Undergraduate

  • Readings in Kiswahili Literature and East African Culture

    This advanced Kiswahili course will help students gain a higher level of language proficiency by applying grammatical skills learned in Elementary and Intermediate Kiswahili to topics addressing the language and culture of the Swahili speakers in East Africa. Coursework will focus on readings, writings, and oral performance activities on selected issues related to the history, geography, politics, language, literature, and cultural practices of the people of Kenya, Tanzania, and other Swahili speaking regions of Eastern Africa.
  • Radical African Thought and Revolutionary Youth Culture

    African thought continues to be marginalized, even though radical black intellectuals have shaped a number of social movements and global intellectual history. African youths are innovating new models that are revolutionizing the sciences, law, social and visual media, fashion, etc. In this class, we read classics of African thought and study contemporary African youth culture together to theorize what is happening in Africa today. This includes reading such African theorists as Frantz Fanon, V. Y.

  • Michelangelo

    A broadly based view of the artist's career, principally as seen through the writings of his first and most articulate fan, Giorgio Vasari, whose Lives of the Artists remains the founding classic of Art History. We will consider a wide range of works ranging within the complete Michelangelo corpus, including sculpture, painting, and architecture. Along the way, we will read Vasari carefully and compare what we see with what he saw; we will also have occasion to talk about what it means to read words about pictures.

  • Clues, Evidence, Detection: Law Stories

    The seminar will look at stories in the law and about the law: court cases that turn on competing versions of a story, and how narrative "conviction" comes about, as well as fictional and non-fiction accounts of mystery, crime, investigation, and detection in literature and film. The course will introduce students to some issues in criminal law and procedure as well as to the analysis of narrative.

  • Introduction to Jewish Cultures

    This introductory course focuses on the cultural syncretism and the global diversity of Jewish experience. It provides a comparative understanding of Jewish culture from antiquity to the present, examining how Jewish culture has emerged through the interaction of Jews and non-Jews, engaging a wide spectrum of cultures throughout the Jewish world, and following representations of key issues such as sexuality or the existence of God in different eras.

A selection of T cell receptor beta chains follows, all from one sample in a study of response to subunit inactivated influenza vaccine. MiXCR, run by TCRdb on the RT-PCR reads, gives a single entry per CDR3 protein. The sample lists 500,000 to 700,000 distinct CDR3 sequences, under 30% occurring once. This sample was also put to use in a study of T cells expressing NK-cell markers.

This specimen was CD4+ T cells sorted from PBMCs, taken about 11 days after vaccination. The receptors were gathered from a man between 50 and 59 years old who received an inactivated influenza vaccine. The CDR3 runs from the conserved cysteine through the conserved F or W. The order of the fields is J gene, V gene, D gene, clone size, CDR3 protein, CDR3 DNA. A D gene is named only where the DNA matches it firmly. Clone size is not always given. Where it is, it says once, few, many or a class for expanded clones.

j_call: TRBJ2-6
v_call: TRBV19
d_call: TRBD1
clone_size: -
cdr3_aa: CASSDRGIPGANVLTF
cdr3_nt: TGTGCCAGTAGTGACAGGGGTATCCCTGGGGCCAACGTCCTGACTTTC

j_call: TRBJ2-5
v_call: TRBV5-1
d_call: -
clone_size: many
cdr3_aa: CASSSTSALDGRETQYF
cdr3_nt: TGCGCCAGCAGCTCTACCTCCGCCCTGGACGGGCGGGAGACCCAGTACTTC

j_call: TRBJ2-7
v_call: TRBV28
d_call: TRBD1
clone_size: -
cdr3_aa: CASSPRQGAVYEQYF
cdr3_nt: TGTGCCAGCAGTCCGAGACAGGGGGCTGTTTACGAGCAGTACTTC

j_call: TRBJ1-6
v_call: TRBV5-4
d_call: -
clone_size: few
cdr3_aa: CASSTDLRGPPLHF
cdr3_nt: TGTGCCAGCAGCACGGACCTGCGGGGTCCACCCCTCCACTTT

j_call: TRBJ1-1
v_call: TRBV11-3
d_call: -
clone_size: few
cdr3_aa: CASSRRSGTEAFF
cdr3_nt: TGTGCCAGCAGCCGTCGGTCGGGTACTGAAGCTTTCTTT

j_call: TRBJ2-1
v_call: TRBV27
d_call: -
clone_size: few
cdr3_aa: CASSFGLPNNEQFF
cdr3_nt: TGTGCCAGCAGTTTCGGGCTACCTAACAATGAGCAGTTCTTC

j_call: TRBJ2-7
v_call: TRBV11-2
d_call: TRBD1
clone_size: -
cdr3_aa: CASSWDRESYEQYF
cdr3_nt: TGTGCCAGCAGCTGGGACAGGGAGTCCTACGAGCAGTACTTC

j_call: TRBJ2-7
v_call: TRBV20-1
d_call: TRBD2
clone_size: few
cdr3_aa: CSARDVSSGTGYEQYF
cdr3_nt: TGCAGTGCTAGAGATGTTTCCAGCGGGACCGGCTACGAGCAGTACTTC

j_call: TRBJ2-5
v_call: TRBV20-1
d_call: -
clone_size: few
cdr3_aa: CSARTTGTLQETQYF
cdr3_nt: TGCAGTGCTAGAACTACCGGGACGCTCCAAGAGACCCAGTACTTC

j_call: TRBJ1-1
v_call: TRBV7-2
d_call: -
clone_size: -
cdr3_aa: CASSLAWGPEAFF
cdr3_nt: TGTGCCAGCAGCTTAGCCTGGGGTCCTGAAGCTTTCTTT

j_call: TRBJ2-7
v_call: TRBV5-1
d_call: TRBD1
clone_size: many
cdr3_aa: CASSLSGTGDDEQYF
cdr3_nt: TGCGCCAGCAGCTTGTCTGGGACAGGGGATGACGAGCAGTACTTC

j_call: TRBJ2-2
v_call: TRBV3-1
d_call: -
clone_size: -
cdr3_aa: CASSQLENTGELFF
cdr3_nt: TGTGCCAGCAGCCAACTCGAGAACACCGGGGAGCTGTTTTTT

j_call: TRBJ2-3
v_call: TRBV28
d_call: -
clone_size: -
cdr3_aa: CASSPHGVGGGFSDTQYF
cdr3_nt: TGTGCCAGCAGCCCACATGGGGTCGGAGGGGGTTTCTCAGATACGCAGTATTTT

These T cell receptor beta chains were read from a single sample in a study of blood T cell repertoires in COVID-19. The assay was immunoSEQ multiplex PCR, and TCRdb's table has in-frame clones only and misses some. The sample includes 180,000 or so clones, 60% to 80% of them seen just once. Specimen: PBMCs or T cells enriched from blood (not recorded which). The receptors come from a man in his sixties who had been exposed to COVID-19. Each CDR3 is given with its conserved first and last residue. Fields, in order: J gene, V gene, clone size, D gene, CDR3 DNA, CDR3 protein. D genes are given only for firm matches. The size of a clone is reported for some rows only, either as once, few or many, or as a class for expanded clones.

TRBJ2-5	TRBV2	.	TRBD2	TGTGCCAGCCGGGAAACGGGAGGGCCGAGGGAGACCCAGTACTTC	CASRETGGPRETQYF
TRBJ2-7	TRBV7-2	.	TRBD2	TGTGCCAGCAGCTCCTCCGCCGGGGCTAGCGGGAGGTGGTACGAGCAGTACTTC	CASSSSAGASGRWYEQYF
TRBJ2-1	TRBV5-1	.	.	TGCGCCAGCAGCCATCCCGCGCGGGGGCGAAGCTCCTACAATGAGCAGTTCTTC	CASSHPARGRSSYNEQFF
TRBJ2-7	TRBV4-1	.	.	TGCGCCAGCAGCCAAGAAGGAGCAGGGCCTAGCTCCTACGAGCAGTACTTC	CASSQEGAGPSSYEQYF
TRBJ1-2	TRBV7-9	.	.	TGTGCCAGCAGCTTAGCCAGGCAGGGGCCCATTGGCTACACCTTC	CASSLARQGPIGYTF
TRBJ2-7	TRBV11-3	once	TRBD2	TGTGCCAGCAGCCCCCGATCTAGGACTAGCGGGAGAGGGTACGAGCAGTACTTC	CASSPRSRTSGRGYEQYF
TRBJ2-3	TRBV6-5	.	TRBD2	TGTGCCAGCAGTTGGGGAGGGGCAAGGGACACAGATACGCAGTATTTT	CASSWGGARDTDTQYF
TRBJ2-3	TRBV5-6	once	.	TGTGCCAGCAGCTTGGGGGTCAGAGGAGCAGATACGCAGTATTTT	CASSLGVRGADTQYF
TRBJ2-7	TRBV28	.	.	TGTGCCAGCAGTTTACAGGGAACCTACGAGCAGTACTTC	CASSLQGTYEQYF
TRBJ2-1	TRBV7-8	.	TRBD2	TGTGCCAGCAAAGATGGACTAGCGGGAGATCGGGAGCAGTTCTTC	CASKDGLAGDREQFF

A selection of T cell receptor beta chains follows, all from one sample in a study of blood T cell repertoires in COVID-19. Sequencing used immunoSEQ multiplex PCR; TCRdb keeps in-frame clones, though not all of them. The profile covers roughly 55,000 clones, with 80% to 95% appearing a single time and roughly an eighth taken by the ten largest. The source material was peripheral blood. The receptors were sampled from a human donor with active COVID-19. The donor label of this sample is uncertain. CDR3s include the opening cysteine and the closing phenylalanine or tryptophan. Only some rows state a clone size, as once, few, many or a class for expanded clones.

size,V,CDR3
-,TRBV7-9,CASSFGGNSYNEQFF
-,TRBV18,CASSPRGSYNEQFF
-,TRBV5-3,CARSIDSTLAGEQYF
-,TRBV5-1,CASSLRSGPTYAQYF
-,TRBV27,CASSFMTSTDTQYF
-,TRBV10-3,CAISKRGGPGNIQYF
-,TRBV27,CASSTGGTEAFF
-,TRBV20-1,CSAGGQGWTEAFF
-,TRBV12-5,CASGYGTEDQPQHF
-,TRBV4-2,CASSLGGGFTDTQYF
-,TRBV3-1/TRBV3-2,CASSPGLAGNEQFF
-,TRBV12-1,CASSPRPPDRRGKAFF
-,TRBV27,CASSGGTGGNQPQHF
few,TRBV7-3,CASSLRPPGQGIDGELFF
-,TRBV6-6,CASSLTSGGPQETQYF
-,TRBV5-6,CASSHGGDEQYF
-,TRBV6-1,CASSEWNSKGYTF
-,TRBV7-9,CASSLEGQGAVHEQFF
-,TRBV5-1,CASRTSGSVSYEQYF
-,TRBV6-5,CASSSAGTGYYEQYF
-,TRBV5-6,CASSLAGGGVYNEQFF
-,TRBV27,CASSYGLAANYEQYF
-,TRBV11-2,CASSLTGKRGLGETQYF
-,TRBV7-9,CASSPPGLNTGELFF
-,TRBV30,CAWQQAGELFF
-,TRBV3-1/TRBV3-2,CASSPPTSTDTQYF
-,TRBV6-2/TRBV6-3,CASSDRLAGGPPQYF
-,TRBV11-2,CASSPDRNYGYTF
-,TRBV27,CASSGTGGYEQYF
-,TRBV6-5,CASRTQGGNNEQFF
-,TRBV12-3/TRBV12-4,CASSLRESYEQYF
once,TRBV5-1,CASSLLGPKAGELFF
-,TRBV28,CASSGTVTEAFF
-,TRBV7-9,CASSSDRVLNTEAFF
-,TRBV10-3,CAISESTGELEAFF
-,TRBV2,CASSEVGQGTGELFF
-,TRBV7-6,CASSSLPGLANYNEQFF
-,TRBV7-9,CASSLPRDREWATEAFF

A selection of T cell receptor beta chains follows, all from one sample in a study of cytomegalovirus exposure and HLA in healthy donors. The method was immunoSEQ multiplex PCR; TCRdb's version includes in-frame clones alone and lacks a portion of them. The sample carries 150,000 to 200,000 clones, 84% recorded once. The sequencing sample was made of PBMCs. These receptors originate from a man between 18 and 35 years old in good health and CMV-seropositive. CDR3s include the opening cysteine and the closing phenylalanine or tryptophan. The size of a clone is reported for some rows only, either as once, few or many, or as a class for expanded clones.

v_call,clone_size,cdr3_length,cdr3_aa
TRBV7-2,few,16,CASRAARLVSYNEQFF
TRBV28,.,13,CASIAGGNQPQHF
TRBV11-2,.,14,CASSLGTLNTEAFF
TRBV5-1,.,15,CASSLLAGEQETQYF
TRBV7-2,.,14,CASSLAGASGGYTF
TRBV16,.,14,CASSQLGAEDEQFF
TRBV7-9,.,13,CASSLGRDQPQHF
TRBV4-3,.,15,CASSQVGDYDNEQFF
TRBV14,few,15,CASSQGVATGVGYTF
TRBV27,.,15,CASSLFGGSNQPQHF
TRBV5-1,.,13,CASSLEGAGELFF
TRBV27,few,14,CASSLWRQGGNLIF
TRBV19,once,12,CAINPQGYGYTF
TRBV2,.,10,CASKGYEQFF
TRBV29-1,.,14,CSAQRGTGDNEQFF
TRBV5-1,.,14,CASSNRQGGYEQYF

• The Classical Roots of Western Literature

    A reading of some of the greatest works of literature in the European tradition from Homer to Shakespeare. The course is also designed as an introduction to Comparative Literature--that is, a reading of literary works across the boundaries of time, geography, and language. All works taught in English.

  • Junior Seminar: Introduction to Comparative Literature

    The Junior Seminar will investigate the literal and figurative meanings of the phrase "the place of literature." How relevant is geography to literature? How do we distinguish between imagination, invention, and falsehood when considering a literary setting? How well, far, and fast do texts travel? How do contemporary texts convey the particulars of transient populations and non-native speakers? What does an individual text disclose about its origins and potential destinations? What does it mean to map a text?

  • The European Novel: Cervantes to Tolstoy

    A study of the classic European novel from Cervantes to Tolstoy, with particular attention to their charismatic (and often renegade) characters, their inventive, often sprawling forms, their battle with reality.

  • Postcolonial Literature/Postcolonial Criticism

    We examine visions of the future produced in areas that underwent processes of decolonization in the 20th century. Focusing on Africa and Asia, we look at how prospects for societies after decolonization were imagined by those struggling against imperialism. What was envisaged for the younger generations? How would alternative states be made? New kinds of international connections? Communities and relations between races, sexes and classes? Themes include Pan-Africanism, Socialism, nationalism, class, caste, gender, and race.

  • The Literature of Medieval Europe

    An introduction to medieval literature and the question of performative language in literature, linguistics, philosophy and theology. Works to be read include romance and lyric poetry from the French, German and English traditions, as well as selections from Scholastic philosophy, grammar and theology. We will also study some twentieth-century philosophical and linguistic accounts of speech acts. Topics to be discussed include lies, promises, oaths, baptisms, ritual speech and the structure of sacraments.

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